Travel

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Travel is loaded with benefits for families. It awakens curiosity and helps kids and parents feel more at home in the world while creating strong bonds and lasting memories. As kids grow, the fun of traveling together can grow right along with them.

My youngest son and I have traveled together every year since he was in the fourth grade. We’ve toured big cities and explored remote islands. We’ve visited family, camped in forests and hiked in National Parks. We recently spent two weeks visiting Prague, Munich and Salzburg to celebrate his college graduation. Wherever we go, people ask, “How did you raise a young man who likes to travel with you?”

Here’s how to keep the spirit of adventure growing so your family never outgrows the fun of traveling together.

Aim for quality time and shared memories.
It’s easy to get caught up in plans and logistics and forget that traveling together is an opportunity for families to reconnect and enjoy each other’s company while exploring someplace new. Whether it’s an out-of-town visit with relatives, a cross-country road trip, or a visit to another country, put relationships first — not destinations or timetables. From planning to departure, aim for quality time and shared memories.

Involve kids in planning.
Talk with kids early about where your family is going (or would like to go) and how you’ll get there. Read books, search the web and learn as much as you can together about your destination. Even if you’re “just” visiting grandparents, get kids thinking about questions they might ask or local sites they want to see. Create a list of options and have each child choose one or two. Combine them with your choices to come up with a plan that includes something for everyone.

Manage expectations.
When traveling with kids, everything takes more time, so be sure to allow for it. Be prepared to wait in lines, search for misplaced items, and encounter less-than-friendly folks who aren’t interested in being helpful. Talk honestly about the likelihood that something may go wrong. Make it a game to see how quickly it happens and what must be done to overcome it. Keep a sense of humor and expect the unexpected.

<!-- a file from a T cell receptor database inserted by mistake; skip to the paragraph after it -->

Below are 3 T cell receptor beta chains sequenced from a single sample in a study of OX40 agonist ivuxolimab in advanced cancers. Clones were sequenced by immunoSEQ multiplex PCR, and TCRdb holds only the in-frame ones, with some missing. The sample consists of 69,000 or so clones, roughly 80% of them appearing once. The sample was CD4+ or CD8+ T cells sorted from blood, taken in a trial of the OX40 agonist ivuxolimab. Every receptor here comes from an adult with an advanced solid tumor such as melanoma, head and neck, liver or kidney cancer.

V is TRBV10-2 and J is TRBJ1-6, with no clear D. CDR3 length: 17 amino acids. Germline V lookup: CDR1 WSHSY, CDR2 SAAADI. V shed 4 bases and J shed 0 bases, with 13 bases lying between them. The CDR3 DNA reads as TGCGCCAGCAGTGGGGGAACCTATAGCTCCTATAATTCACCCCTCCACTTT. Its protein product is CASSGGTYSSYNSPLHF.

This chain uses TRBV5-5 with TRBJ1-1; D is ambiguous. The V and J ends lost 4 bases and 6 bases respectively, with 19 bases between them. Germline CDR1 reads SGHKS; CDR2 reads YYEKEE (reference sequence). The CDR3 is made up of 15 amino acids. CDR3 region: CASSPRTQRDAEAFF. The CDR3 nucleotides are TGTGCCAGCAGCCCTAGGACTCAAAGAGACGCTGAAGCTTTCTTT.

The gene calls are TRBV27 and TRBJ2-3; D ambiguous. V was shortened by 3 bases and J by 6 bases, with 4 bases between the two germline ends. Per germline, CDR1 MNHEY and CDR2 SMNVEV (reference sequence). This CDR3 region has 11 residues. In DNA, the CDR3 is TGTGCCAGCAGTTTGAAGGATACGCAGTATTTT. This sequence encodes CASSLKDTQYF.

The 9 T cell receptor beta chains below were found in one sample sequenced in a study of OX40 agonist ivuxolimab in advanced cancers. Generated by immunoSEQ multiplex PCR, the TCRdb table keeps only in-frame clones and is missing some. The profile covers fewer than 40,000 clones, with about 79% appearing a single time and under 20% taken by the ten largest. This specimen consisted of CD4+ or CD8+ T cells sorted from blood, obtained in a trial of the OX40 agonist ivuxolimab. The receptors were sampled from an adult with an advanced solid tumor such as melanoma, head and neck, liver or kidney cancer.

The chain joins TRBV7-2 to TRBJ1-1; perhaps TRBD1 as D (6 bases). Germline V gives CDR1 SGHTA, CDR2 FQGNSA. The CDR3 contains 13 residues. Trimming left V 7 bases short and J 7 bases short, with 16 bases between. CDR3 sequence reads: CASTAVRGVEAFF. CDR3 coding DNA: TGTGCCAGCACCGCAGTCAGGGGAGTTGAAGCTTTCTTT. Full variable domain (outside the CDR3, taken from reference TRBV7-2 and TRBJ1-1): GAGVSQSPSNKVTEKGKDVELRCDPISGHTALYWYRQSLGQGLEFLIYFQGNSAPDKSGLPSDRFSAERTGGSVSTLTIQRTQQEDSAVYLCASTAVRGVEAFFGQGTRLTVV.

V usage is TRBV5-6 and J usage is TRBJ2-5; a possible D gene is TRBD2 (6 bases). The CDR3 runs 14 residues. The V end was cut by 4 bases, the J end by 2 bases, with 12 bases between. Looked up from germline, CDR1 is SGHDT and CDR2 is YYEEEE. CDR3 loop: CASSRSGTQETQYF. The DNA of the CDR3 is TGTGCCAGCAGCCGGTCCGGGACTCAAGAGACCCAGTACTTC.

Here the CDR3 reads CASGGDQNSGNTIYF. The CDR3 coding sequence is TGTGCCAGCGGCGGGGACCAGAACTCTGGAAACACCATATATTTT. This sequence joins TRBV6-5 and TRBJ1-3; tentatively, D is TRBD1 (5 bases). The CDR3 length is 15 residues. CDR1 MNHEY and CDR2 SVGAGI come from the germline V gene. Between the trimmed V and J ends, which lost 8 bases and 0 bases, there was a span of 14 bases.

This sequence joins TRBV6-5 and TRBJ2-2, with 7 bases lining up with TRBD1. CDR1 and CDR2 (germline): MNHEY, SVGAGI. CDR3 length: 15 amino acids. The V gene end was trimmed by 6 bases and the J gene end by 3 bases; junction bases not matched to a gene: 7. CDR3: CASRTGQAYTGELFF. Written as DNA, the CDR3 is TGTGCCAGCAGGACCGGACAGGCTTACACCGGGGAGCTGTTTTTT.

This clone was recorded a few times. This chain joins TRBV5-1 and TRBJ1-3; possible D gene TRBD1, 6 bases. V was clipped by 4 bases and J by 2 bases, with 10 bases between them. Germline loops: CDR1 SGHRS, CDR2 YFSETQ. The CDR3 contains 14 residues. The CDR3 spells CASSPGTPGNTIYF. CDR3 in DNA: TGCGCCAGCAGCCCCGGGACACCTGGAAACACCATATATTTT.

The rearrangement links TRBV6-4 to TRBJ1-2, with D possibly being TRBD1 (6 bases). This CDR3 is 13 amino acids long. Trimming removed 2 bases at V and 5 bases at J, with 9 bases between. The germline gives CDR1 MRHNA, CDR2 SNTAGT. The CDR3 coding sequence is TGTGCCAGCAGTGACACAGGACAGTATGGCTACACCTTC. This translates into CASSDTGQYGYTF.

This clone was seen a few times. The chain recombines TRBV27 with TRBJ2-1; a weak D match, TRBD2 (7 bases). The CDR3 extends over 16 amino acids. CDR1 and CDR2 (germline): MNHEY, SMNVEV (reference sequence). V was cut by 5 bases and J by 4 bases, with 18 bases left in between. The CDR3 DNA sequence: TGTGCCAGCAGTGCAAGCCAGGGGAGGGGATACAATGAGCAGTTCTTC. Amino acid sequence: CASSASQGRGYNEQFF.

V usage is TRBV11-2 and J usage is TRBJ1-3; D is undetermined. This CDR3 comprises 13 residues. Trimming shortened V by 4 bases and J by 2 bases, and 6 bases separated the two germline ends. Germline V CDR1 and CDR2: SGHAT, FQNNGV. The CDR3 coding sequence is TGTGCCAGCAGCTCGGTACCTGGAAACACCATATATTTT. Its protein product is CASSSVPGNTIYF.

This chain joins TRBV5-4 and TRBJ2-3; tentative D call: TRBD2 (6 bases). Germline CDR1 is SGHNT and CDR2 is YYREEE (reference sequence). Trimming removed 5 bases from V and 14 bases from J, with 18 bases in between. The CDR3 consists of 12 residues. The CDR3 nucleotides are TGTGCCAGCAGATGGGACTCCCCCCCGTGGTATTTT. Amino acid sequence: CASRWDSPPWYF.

Don’t overschedule.
Less is more when traveling with kids. Plan downtime and expect to see and do less than if you were going without them. When traveling with my son, we plan one outing a day (yes, one!), usually in the morning. Then we try to leave the rest of the day free for spur-of-the-moment fun or relaxing. That might mean a nap or a snack, lingering at a bookstore or in a park, people watching, even getting caught up on the electronic messages we both miss when we’re unplugged.

Pay attention.
Don’t replace regular distractions of work, school and electronics with travel distractions of itineraries, expectations and demanding schedules. Slow down and connect with one another. Now is the time to pay closer attention to what’s happening in your child’s heart. Ask questions and stay curious about the person your child is becoming. Away from the demands of everyday life, they might be more inclined to open up to you.

Keep kids engaged.
You’ve chosen age appropriate destinations and activities. You’ve paid attention to your child’s interests and allowed time for relaxing and having fun. What more can you do to keep kids engaged? Teens, in particular, may have rolled their eyes once or twice since leaving home. Think of ways to give older kids ownership. Ask a map lover to handle navigation, the smartphone photographer to keep a video log, the budding journalist to record each day’s activities in a travel journal. Kids are more engaged when they have a fun job to do.

Grow kids who love traveling with you.
Making travel enjoyable when kids are young helps them be positive about traveling with parents as they grow.

“Most of the traveling I did as a child revolved around visiting family — that’s what I thought travel consisted of,” says Nicole Shepard of Rancho Peñasquitos. “But for my high school graduation, my mom arranged a two-week trip to Germany and Austria, and I’ve had wanderlust ever since.” Nicole recently launched an online travel business called The Ticket Girl inspired by her love of travel. “Navigating a foreign country with my mom is one of the best experiences I’ve ever had, and those are memories I will treasure forever.”

How will your kids remember your family vacations? When parents fill trips with wonder, humor and a spirit of adventure, they create lasting memories and strong family bonds that will have kids wanting to travel with them for years.